A: “No, I’m not really interested in sport. I just use a bike to get to work.”

Example 2.
Q: “So you’re a cyclist, a professional sportsperson who competes in bike races?”
A: “No, I’m Lance Armstrong. I just use a bike to get to my pharmacist.”

It doesn’t always work, but there is usually a way to avoid saying ‘cyclist’. I also like ‘person on a bike’ which although it’s more cumbersome than ‘cyclist’ as I don’t think it has quite the same negative connotations.

Maybe we could invent a new word – ‘cycler’ for example – which could be used to describe somebody who uses a bike casually. (I always think the ‘-ist’ ending makes any word sound like it’s describing a specialist.)

Cycling is not just for cyclists

Another problem with the word “cyclist” is that it is any new measures designed to improve conditions for riding a bike are said to be “for cyclists” or “to benefit cyclists”.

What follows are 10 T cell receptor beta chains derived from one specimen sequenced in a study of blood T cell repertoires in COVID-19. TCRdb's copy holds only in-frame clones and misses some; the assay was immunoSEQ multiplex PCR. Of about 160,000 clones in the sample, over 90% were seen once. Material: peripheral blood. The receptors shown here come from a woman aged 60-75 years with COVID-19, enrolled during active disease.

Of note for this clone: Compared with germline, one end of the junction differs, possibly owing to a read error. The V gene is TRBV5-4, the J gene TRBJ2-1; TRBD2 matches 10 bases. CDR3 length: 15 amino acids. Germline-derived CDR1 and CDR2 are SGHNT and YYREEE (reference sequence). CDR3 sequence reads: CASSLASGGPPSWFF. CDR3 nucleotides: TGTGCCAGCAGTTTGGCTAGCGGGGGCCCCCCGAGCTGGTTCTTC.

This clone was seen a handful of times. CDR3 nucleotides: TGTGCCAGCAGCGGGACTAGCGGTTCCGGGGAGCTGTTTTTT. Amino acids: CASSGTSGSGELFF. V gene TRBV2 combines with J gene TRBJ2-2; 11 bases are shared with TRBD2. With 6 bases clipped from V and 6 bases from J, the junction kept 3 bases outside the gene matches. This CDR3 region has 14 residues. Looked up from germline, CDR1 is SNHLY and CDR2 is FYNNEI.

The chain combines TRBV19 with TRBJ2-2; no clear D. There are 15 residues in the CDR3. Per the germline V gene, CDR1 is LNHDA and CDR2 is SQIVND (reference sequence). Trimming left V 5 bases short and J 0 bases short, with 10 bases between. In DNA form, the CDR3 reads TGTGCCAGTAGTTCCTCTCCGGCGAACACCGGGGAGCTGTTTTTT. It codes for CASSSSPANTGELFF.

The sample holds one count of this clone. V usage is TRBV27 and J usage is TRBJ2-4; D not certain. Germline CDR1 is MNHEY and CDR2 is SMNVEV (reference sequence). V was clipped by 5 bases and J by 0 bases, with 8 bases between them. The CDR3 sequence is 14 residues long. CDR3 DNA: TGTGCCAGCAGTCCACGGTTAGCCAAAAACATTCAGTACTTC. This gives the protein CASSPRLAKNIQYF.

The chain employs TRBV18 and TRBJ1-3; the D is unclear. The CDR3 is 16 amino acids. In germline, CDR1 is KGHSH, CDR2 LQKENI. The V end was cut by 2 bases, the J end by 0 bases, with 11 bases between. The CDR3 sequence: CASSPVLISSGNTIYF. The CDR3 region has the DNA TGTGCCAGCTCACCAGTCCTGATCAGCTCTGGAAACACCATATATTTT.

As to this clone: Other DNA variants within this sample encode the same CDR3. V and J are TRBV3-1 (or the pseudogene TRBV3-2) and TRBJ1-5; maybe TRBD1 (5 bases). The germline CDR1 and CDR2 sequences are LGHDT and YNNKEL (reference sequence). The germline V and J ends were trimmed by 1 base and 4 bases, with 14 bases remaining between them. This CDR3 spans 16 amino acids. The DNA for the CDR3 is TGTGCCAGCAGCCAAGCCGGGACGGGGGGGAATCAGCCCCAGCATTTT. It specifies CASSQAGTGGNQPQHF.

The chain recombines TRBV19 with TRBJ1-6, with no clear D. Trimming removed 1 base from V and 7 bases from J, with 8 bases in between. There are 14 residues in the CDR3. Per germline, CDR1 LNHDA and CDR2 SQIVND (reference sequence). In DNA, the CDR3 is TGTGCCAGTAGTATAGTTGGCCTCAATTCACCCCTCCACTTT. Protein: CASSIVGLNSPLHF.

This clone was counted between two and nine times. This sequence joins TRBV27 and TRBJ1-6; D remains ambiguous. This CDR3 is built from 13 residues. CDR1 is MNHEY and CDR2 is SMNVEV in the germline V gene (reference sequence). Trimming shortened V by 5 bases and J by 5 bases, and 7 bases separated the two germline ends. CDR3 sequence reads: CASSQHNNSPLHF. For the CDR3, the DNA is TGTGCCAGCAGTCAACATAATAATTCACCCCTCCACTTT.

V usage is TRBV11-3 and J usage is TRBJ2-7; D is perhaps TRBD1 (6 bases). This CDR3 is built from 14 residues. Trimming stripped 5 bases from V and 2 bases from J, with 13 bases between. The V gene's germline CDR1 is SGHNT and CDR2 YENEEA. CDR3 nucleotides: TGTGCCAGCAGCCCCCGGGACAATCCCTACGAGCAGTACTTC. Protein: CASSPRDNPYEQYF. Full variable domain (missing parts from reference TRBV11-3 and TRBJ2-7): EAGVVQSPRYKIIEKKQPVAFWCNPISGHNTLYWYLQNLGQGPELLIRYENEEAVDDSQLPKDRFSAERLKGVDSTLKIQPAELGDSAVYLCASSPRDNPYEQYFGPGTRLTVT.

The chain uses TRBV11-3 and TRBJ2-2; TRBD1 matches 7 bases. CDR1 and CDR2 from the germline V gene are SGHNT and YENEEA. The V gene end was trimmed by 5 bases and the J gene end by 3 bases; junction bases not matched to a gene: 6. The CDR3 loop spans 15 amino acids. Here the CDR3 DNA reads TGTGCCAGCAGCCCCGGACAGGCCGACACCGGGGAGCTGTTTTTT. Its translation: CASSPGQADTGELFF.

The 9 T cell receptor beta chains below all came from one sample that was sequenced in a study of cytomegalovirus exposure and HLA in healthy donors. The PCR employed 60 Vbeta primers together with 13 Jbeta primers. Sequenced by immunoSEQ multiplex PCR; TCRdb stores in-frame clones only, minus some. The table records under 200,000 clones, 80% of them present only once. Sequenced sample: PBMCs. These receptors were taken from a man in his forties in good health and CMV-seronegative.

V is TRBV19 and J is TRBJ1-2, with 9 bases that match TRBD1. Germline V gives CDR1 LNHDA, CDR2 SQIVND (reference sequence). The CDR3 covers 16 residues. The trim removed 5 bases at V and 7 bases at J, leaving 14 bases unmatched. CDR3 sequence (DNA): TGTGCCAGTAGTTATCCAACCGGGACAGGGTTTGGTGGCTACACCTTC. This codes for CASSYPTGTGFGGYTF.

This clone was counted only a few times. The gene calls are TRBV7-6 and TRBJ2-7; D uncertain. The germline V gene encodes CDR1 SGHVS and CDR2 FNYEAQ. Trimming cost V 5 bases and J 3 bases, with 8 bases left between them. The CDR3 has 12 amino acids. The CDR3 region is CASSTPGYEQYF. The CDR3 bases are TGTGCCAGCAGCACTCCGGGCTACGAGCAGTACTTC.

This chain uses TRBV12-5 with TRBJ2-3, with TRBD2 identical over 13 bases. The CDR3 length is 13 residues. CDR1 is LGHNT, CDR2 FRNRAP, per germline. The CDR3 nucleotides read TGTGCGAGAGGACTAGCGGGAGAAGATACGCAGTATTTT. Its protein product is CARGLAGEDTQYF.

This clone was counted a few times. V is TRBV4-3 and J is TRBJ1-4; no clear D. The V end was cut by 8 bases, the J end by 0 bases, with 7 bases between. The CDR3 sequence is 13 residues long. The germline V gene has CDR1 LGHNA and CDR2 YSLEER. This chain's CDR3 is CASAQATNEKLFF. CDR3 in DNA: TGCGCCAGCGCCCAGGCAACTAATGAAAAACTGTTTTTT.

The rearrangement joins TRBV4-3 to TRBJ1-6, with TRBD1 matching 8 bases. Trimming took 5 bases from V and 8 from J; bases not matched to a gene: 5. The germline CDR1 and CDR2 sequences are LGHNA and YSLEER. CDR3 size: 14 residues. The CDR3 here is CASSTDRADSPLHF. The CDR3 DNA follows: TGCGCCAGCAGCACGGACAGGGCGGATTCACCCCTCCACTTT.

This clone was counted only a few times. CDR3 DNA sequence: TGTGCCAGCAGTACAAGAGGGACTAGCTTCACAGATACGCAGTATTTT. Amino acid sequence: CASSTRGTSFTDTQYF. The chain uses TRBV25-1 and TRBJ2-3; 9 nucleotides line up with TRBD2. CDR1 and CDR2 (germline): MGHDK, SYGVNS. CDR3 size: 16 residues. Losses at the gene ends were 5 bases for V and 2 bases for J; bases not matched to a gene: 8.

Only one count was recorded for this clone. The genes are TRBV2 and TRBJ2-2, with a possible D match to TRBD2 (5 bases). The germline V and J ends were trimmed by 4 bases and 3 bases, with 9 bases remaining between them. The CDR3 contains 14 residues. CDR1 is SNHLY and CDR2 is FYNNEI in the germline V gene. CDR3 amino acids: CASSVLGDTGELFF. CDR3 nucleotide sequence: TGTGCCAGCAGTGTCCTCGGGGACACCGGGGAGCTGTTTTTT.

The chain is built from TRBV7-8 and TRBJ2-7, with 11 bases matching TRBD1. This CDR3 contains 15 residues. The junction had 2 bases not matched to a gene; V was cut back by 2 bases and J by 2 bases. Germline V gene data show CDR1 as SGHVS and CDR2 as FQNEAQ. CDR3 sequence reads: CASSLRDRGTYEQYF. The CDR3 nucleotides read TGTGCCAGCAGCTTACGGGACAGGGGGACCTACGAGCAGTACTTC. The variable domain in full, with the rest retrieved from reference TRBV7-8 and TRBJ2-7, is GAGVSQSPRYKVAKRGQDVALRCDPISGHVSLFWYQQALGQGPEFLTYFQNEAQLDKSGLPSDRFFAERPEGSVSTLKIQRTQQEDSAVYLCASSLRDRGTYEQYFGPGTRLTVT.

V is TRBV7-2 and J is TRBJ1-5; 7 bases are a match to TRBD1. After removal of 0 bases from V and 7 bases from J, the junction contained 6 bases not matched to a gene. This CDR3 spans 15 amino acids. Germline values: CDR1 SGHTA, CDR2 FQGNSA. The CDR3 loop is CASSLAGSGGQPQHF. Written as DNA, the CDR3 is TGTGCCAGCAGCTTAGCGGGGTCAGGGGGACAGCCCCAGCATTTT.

Even some of cycling’s most prominent ambassadors do this. (I’m not having a go at anyone here, this is constructive criticism, I love you all dearly!)

“We need better cycling infrastructure, improved safety on our roads for cyclists”Julian Huppert MP

“Boris Johnson urged to double spending on cyclists”The Times

“The Times has made it OK to talk about providing infrastructure for cyclists”Carlton Reid

Wikipedia describes LCC as “lobbying for better conditions for cyclists in London.” (LCC itself seems quite cautious about the word.)

And just so nobody thinks I’ve gone soft on Scotland since last week, here’s STV describing Pedal on Parliament: “Their hopes were simply to remember those who lost their lives on Scotland’s roads and to call for more provision for the nation’s cyclists.”

The problem with phrases like these is that they suggest that people who aren’t ‘cyclists’ won’t benefit from any of this stuff – and that’s a hell of a lot of people who will think they are being left out.